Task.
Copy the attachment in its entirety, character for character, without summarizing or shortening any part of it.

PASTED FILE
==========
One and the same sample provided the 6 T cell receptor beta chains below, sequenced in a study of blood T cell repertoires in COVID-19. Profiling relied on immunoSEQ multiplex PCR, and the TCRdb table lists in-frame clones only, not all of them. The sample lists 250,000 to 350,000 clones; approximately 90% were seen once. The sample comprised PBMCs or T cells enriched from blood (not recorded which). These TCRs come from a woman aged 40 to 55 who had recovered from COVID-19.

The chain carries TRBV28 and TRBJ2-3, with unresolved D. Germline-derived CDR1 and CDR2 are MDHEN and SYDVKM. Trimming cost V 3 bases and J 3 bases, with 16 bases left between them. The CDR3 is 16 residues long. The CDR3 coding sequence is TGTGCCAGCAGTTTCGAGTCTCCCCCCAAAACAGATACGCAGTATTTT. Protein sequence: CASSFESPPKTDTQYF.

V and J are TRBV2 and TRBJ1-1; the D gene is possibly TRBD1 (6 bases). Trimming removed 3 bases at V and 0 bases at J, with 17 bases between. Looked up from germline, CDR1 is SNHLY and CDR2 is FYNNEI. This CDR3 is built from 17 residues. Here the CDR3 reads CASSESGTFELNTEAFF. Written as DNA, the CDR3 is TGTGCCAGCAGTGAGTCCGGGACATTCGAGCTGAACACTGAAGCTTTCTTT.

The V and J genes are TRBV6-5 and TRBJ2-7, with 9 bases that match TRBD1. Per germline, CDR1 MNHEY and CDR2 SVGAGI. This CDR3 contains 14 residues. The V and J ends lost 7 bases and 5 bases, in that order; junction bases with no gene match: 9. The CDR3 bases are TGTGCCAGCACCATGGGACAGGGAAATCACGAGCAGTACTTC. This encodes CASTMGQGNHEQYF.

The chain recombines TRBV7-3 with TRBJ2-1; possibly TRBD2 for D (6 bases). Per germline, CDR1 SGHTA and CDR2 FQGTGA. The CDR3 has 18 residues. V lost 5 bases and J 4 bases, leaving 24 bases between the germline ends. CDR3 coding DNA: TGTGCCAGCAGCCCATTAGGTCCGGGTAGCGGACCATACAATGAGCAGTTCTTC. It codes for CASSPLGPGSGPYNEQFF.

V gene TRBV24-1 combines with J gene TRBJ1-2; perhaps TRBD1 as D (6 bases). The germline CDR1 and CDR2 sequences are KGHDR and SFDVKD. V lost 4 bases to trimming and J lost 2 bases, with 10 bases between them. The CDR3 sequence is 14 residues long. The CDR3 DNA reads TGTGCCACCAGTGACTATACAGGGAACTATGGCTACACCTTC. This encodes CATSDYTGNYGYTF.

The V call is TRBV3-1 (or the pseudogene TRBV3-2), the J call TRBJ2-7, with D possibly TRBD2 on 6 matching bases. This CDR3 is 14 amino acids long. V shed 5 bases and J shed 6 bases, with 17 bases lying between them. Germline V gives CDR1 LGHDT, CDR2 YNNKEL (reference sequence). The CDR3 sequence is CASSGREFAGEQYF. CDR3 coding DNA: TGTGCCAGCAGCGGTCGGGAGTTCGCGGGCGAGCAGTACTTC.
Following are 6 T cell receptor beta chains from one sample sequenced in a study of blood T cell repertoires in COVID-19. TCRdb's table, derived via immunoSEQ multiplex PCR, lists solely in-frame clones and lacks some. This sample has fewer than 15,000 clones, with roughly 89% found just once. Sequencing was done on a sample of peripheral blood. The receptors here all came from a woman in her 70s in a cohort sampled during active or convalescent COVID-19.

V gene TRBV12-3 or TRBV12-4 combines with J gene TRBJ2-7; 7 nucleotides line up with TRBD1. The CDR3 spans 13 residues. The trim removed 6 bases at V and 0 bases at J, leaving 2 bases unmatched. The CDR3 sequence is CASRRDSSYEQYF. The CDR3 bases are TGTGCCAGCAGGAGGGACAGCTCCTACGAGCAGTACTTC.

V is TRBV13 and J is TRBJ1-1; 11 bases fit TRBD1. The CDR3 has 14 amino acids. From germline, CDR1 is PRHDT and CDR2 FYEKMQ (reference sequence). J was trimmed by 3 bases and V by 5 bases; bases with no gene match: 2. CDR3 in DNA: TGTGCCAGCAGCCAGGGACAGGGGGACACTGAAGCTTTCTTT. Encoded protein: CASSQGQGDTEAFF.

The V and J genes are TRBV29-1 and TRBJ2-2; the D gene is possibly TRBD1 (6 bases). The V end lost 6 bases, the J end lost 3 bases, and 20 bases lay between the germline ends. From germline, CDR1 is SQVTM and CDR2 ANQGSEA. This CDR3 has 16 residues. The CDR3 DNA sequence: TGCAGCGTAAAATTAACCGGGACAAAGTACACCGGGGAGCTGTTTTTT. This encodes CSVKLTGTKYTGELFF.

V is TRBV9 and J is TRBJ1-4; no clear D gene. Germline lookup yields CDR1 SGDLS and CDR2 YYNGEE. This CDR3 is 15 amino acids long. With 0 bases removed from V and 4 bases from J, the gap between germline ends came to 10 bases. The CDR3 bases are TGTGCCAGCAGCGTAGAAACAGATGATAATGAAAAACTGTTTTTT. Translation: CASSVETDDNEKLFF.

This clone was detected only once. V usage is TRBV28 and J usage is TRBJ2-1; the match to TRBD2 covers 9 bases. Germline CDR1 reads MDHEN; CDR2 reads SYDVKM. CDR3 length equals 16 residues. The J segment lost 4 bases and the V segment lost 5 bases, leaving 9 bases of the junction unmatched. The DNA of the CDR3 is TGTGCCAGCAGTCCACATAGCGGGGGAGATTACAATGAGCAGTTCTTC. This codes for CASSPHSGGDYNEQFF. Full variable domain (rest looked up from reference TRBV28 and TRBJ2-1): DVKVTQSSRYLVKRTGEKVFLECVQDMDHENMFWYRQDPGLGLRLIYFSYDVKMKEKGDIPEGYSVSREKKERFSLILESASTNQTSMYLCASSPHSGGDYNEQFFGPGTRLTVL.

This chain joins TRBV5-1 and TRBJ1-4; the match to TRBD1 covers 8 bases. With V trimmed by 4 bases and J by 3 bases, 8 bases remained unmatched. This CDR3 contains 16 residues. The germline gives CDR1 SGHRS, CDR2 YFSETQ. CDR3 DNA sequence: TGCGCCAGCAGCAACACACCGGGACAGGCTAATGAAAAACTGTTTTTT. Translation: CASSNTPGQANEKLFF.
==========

One and the same sample provided the 6 T cell receptor beta chains below, sequenced in a study of blood T cell repertoires in COVID-19. Profiling relied on immunoSEQ multiplex PCR, and the TCRdb table lists in-frame clones only, not all of them. The sample lists 250,000 to 350,000 clones; approximately 90% were seen once. The sample comprised PBMCs or T cells enriched from blood (not recorded which). These TCRs come from a woman aged 40 to 55 who had recovered from COVID-19.

The chain carries TRBV28 and TRBJ2-3, with unresolved D. Germline-derived CDR1 and CDR2 are MDHEN and SYDVKM. Trimming cost V 3 bases and J 3 bases, with 16 bases left between them. The CDR3 is 16 residues long. The CDR3 coding sequence is TGTGCCAGCAGTTTCGAGTCTCCCCCCAAAACAGATACGCAGTATTTT. Protein sequence: CASSFESPPKTDTQYF.

V and J are TRBV2 and TRBJ1-1; the D gene is possibly TRBD1 (6 bases). Trimming removed 3 bases at V and 0 bases at J, with 17 bases between. Looked up from germline, CDR1 is SNHLY and CDR2 is FYNNEI. This CDR3 is built from 17 residues. Here the CDR3 reads CASSESGTFELNTEAFF. Written as DNA, the CDR3 is TGTGCCAGCAGTGAGTCCGGGACATTCGAGCTGAACACTGAAGCTTTCTTT.

The V and J genes are TRBV6-5 and TRBJ2-7, with 9 bases that match TRBD1. Per germline, CDR1 MNHEY and CDR2 SVGAGI. This CDR3 contains 14 residues. The V and J ends lost 7 bases and 5 bases, in that order; junction bases with no gene match: 9. The CDR3 bases are TGTGCCAGCACCATGGGACAGGGAAATCACGAGCAGTACTTC. This encodes CASTMGQGNHEQYF.

The chain recombines TRBV7-3 with TRBJ2-1; possibly TRBD2 for D (6 bases). Per germline, CDR1 SGHTA and CDR2 FQGTGA. The CDR3 has 18 residues. V lost 5 bases and J 4 bases, leaving 24 bases between the germline ends. CDR3 coding DNA: TGTGCCAGCAGCCCATTAGGTCCGGGTAGCGGACCATACAATGAGCAGTTCTTC. It codes for CASSPLGPGSGPYNEQFF.

V gene TRBV24-1 combines with J gene TRBJ1-2; perhaps TRBD1 as D (6 bases). The germline CDR1 and CDR2 sequences are KGHDR and SFDVKD. V lost 4 bases to trimming and J lost 2 bases, with 10 bases between them. The CDR3 sequence is 14 residues long. The CDR3 DNA reads TGTGCCACCAGTGACTATACAGGGAACTATGGCTACACCTTC. This encodes CATSDYTGNYGYTF.

The V call is TRBV3-1 (or the pseudogene TRBV3-2), the J call TRBJ2-7, with D possibly TRBD2 on 6 matching bases. This CDR3 is 14 amino acids long. V shed 5 bases and J shed 6 bases, with 17 bases lying between them. Germline V gives CDR1 LGHDT, CDR2 YNNKEL (reference sequence). The CDR3 sequence is CASSGREFAGEQYF. CDR3 coding DNA: TGTGCCAGCAGCGGTCGGGAGTTCGCGGGCGAGCAGTACTTC.
Following are 6 T cell receptor beta chains from one sample sequenced in a study of blood T cell repertoires in COVID-19. TCRdb's table, derived via immunoSEQ multiplex PCR, lists solely in-frame clones and lacks some. This sample has fewer than 15,000 clones, with roughly 89% found just once. Sequencing was done on a sample of peripheral blood. The receptors here all came from a woman in her 70s in a cohort sampled during active or convalescent COVID-19.

V gene TRBV12-3 or TRBV12-4 combines with J gene TRBJ2-7; 7 nucleotides line up with TRBD1. The CDR3 spans 13 residues. The trim removed 6 bases at V and 0 bases at J, leaving 2 bases unmatched. The CDR3 sequence is CASRRDSSYEQYF. The CDR3 bases are TGTGCCAGCAGGAGGGACAGCTCCTACGAGCAGTACTTC.

V is TRBV13 and J is TRBJ1-1; 11 bases fit TRBD1. The CDR3 has 14 amino acids. From germline, CDR1 is PRHDT and CDR2 FYEKMQ (reference sequence). J was trimmed by 3 bases and V by 5 bases; bases with no gene match: 2. CDR3 in DNA: TGTGCCAGCAGCCAGGGACAGGGGGACACTGAAGCTTTCTTT. Encoded protein: CASSQGQGDTEAFF.

The V and J genes are TRBV29-1 and TRBJ2-2; the D gene is possibly TRBD1 (6 bases). The V end lost 6 bases, the J end lost 3 bases, and 20 bases lay between the germline ends. From germline, CDR1 is SQVTM and CDR2 ANQGSEA. This CDR3 has 16 residues. The CDR3 DNA sequence: TGCAGCGTAAAATTAACCGGGACAAAGTACACCGGGGAGCTGTTTTTT. This encodes CSVKLTGTKYTGELFF.

V is TRBV9 and J is TRBJ1-4; no clear D gene. Germline lookup yields CDR1 SGDLS and CDR2 YYNGEE. This CDR3 is 15 amino acids long. With 0 bases removed from V and 4 bases from J, the gap between germline ends came to 10 bases. The CDR3 bases are TGTGCCAGCAGCGTAGAAACAGATGATAATGAAAAACTGTTTTTT. Translation: CASSVETDDNEKLFF.

This clone was detected only once. V usage is TRBV28 and J usage is TRBJ2-1; the match to TRBD2 covers 9 bases. Germline CDR1 reads MDHEN; CDR2 reads SYDVKM. CDR3 length equals 16 residues. The J segment lost 4 bases and the V segment lost 5 bases, leaving 9 bases of the junction unmatched. The DNA of the CDR3 is TGTGCCAGCAGTCCACATAGCGGGGGAGATTACAATGAGCAGTTCTTC. This codes for CASSPHSGGDYNEQFF. Full variable domain (rest looked up from reference TRBV28 and TRBJ2-1): DVKVTQSSRYLVKRTGEKVFLECVQDMDHENMFWYRQDPGLGLRLIYFSYDVKMKEKGDIPEGYSVSREKKERFSLILESASTNQTSMYLCASSPHSGGDYNEQFFGPGTRLTVL.

This chain joins TRBV5-1 and TRBJ1-4; the match to TRBD1 covers 8 bases. With V trimmed by 4 bases and J by 3 bases, 8 bases remained unmatched. This CDR3 contains 16 residues. The germline gives CDR1 SGHRS, CDR2 YFSETQ. CDR3 DNA sequence: TGCGCCAGCAGCAACACACCGGGACAGGCTAATGAAAAACTGTTTTTT. Translation: CASSNTPGQANEKLFF.